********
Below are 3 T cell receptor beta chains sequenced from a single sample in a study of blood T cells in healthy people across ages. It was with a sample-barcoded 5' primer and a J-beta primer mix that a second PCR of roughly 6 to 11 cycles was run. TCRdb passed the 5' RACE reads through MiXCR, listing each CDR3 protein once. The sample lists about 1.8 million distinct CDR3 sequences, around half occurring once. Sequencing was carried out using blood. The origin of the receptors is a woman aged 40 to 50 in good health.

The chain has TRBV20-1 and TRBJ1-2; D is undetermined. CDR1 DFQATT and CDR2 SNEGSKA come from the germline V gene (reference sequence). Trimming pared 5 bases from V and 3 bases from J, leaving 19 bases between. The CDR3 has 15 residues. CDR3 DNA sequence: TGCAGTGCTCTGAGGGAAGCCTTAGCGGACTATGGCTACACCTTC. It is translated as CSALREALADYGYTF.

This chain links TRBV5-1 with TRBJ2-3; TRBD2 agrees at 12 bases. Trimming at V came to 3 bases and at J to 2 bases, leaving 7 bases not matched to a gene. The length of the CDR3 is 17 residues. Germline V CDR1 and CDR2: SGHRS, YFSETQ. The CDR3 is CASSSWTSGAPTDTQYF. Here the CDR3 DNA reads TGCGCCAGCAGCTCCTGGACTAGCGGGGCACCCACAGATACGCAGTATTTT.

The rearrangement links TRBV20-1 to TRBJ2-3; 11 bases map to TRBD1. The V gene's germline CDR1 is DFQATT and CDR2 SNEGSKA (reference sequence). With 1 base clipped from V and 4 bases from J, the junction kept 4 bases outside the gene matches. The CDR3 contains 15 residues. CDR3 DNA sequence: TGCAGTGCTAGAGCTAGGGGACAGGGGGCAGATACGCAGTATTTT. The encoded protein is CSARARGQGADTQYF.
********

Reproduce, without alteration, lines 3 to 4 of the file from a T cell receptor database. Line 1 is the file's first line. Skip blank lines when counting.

This chain links TRBV5-1 with TRBJ2-3; TRBD2 agrees at 12 bases. Trimming at V came to 3 bases and at J to 2 bases, leaving 7 bases not matched to a gene. The length of the CDR3 is 17 residues. Germline V CDR1 and CDR2: SGHRS, YFSETQ. The CDR3 is CASSSWTSGAPTDTQYF. Here the CDR3 DNA reads TGCGCCAGCAGCTCCTGGACTAGCGGGGCACCCACAGATACGCAGTATTTT.

The rearrangement links TRBV20-1 to TRBJ2-3; 11 bases map to TRBD1. The V gene's germline CDR1 is DFQATT and CDR2 SNEGSKA (reference sequence). With 1 base clipped from V and 4 bases from J, the junction kept 4 bases outside the gene matches. The CDR3 contains 15 residues. CDR3 DNA sequence: TGCAGTGCTAGAGCTAGGGGACAGGGGGCAGATACGCAGTATTTT. The encoded protein is CSARARGQGADTQYF.